Find a Good Contractor

Tips for Selecting a Good Contractor

When the job is too big or too complicated to do on your own, you have to call in the experts. But finding someone to work on your home can be stressful. To help alleviate some stress, MidCountry Bank has compiled a few helpful tips for finding a good contractor for remodeling or renovations.

How to Select a Good Contractor Reputation

It's always a good idea to ask friends, family, and neighbors who they have used to work on their house. Regardless of where you find a contractor, make sure the person you hire has experience with the exact job that you need to complete.

It's also a good idea to hire a local contractor. When researching the contractor, find out if the company has been in business locally under the same name for at least five years. While it's true that you can probably find quality contractors who are just starting out, the longer a company has been successfully in business, the better their work likely is.

Consider how you heard about your contractor prospect. If they show up at your doorstep with a "limited time offer," be cautious. Never jump into a good deal without the necessary time to complete due diligence. What professional associations does the contractor belong to? Many associations pride themselves on having members who produce quality workmanship.

One reputable association is the National Association of the Remodeling Industry (NARI).

In fact, this association may be a good source for locating possible contractors in the first place. Call around to local associations to learn about their reputations and craftsmanship. You can also call the Better Business Bureau or the local Chamber of Commerce.

Does the contractor farm out the work to a subcontractor or do all the work him or herself? The contractor you hire may have a wonderful reputation, but if a subcontractor is the one doing the actual work, the contractor's skills don't much matter. As it can be difficult to research the professionalism of subcontractors, you may want to avoid them if possible.

References

Always check at least three references. In addition to paying your contractor of choice hundreds or even thousands of dollars for this project, you will also, in many cases, be trusting this person or group of persons in your home. If possible, go to past work sites and look at the finished job.

Ask the previous clients questions like:

  • Did they stay within budget?
  • Did they finish the job on time?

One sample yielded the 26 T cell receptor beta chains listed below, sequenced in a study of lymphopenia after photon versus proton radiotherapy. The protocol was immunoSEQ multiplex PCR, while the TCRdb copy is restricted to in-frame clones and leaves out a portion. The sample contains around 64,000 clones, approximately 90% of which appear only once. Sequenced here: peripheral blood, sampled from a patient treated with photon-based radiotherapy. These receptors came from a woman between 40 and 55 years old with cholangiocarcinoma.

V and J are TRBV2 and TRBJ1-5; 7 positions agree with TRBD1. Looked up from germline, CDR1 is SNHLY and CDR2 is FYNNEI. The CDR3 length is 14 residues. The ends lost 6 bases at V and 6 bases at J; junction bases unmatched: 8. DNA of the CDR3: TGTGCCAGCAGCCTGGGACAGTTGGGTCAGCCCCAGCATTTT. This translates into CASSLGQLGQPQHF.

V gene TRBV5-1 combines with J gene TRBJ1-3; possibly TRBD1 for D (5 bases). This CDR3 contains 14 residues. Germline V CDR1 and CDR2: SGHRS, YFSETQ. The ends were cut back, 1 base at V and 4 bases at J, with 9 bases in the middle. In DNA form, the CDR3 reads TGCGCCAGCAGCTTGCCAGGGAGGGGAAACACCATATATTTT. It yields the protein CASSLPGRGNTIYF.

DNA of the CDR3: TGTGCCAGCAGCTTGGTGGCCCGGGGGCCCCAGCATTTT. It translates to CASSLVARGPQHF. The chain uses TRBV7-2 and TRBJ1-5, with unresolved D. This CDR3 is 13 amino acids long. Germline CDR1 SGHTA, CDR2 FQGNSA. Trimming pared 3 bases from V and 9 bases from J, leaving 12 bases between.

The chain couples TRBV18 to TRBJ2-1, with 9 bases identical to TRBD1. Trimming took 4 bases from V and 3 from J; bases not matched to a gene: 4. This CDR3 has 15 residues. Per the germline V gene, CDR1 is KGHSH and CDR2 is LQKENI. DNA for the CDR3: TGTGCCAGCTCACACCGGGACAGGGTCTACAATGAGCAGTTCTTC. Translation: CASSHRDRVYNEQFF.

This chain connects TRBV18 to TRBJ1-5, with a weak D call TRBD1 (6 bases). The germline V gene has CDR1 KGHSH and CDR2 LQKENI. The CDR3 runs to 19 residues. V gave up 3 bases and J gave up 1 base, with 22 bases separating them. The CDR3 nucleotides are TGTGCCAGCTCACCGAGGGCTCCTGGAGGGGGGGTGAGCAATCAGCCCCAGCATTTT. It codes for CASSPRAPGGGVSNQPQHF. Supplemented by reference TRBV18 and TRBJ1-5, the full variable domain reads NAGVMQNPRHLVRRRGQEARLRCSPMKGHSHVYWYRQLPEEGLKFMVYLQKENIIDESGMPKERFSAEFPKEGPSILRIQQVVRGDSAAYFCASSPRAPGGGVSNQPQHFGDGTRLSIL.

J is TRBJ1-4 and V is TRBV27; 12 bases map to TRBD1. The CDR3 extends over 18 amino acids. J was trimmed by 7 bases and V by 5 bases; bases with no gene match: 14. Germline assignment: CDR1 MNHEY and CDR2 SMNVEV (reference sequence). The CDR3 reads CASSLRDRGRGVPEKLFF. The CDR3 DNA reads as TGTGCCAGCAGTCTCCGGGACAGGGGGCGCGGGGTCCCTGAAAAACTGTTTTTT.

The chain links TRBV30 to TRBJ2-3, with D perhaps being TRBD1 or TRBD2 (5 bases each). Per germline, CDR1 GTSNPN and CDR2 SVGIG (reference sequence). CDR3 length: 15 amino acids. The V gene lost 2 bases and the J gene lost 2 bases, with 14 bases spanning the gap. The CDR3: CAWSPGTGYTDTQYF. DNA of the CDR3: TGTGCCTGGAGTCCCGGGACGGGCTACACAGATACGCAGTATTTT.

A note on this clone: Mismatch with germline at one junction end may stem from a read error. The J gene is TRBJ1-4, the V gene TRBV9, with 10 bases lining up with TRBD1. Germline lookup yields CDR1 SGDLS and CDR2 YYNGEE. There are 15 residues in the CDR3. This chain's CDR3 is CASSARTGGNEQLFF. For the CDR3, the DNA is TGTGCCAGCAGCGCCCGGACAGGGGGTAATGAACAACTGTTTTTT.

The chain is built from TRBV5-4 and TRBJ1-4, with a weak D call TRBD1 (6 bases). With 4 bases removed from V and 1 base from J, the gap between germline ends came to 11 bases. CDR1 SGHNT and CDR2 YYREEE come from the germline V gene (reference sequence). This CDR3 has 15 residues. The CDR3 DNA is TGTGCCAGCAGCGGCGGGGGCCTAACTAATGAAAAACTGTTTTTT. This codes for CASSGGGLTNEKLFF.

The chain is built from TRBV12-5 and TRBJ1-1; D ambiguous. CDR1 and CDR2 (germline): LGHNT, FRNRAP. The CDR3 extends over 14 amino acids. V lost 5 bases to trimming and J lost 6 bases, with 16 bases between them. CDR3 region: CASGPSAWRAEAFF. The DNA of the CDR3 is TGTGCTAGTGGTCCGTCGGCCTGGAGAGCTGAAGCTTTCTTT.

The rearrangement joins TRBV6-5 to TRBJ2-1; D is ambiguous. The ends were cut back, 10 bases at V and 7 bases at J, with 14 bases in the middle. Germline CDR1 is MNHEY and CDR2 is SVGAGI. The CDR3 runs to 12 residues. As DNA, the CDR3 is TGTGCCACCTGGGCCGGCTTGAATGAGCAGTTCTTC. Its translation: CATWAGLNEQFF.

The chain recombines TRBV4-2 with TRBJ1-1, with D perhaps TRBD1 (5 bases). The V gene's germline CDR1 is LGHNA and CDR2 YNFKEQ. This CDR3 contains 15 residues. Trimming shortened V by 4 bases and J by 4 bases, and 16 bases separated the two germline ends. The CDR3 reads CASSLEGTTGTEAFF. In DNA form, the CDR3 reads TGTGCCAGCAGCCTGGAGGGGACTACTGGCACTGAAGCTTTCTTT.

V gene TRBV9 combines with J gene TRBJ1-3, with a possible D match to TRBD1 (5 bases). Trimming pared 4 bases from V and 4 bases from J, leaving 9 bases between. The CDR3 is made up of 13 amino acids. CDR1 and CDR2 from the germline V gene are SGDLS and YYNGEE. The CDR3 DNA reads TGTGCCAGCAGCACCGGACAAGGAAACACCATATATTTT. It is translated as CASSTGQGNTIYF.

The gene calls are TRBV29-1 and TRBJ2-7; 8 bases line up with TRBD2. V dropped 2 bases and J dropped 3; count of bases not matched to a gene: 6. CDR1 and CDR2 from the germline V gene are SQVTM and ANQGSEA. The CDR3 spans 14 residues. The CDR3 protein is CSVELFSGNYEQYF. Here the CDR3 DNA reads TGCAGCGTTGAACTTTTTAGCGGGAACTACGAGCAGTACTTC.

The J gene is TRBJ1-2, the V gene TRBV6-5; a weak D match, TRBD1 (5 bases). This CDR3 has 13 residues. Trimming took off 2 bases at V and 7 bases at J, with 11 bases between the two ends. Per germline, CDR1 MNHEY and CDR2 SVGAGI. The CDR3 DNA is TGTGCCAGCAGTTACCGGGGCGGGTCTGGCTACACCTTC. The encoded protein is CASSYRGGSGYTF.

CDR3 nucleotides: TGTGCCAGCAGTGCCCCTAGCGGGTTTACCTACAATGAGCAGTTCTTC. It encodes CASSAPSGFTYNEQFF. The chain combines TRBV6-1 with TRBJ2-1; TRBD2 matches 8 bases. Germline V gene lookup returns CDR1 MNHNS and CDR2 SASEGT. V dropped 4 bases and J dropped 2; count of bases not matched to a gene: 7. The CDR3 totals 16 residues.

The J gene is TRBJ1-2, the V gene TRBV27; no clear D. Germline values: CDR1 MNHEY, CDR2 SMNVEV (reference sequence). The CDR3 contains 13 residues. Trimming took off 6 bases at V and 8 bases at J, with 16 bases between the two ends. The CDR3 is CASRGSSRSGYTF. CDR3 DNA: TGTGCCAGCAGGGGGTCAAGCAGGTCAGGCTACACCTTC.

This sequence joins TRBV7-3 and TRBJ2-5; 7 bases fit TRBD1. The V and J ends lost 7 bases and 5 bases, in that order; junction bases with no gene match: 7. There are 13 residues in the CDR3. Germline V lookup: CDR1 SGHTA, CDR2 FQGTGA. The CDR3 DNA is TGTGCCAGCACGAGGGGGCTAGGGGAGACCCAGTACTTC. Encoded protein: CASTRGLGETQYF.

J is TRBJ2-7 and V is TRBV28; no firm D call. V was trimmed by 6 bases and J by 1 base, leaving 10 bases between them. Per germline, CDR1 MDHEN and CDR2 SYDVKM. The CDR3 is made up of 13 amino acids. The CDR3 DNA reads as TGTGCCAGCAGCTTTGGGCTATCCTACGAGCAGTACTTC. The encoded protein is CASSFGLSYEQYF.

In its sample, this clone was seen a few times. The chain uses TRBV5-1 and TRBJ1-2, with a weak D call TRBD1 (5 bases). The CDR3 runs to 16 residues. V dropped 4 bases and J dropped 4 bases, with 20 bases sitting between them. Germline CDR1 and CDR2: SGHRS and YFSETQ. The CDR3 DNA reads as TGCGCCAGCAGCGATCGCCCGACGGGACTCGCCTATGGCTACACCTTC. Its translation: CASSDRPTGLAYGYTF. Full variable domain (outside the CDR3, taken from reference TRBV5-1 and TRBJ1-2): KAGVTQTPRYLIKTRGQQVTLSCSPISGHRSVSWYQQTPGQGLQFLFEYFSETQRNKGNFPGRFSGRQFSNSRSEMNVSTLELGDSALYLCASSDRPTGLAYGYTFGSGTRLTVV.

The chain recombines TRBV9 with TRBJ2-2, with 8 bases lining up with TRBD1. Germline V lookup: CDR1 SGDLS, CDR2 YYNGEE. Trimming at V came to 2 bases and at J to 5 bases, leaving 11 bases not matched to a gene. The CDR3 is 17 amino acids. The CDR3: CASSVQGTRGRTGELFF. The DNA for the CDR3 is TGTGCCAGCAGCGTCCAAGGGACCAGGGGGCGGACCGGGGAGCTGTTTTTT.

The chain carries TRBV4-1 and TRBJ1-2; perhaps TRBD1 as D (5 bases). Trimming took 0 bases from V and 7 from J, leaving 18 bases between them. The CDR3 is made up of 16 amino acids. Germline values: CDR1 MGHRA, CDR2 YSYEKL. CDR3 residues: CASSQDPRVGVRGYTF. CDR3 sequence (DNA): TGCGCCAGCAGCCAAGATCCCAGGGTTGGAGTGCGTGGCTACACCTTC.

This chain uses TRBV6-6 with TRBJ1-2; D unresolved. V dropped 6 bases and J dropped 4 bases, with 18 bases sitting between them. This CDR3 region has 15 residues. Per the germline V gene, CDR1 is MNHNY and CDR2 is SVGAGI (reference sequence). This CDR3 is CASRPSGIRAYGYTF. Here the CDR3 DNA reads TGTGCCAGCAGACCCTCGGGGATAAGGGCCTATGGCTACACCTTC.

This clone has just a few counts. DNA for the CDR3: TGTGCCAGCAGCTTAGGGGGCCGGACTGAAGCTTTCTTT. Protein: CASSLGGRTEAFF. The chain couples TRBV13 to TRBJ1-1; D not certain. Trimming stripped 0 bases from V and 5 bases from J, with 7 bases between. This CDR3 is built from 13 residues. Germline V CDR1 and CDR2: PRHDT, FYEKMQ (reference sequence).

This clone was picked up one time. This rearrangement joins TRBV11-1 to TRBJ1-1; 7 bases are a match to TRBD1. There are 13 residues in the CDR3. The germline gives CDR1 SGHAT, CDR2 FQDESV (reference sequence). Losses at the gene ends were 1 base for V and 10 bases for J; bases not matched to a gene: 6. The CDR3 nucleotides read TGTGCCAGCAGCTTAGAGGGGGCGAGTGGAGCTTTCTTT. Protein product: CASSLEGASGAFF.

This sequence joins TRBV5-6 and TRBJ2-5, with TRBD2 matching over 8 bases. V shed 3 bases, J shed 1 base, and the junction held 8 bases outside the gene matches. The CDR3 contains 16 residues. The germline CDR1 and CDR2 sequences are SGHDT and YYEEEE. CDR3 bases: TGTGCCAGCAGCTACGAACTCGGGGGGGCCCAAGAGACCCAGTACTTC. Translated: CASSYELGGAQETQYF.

• Were they professional?
  • Were they clean while they worked?
  • Was the job completed to your satisfaction?
  • Did they provide recommendations or expertise that lead to a better quality of lower price than expected?
  • How has their work held up?

The Estimate

When you review your estimate, make sure that it is as detailed as possible and includes materials. Tell the contractor, up front, exactly what you want done and approximately what you expect to spend. A good contractor can tell you at that time if they can meet your expectations or provide recommendations to help you meet your expectations.

At the end of the job, you should be able to reference against the estimate for every line item.

When it comes to the estimate, be weary of any "special deals," and never work with anyone who attempts to bully you or make you feel uncomfortable in any way.

Research

It helps to know a little about what the contractor is doing. You don't need to be an expert plumber, but some online research will provide the basics so that you know if what they are doing and charging you for makes sense.

Licensing

Contact your state and find out what the license and bonds requirements are for your area. You can also call your local municipality and ask about license, bonds, permits, and insurance requirements. Then, of course, verify that your contractor meets all of the requirements. If the contractor is not insured, licensed or bonded, this should immediately raise a red flag.

To begin, try this link:

Minnesota Department of Labor & Industry

Insurance

Always ask to see their insurance certificates. A contractor should, at the very least, have

General Liability insurance. Contracting with someone with Workman's Compensation and

General Liability is better.

When it comes down to it, it's all about your gut feeling. Be as open and clear about your expectations in the beginning and never be afraid to question what your contractor is doing. A good contractor will be happy to take the time to explain exactly what they are doing to your home.

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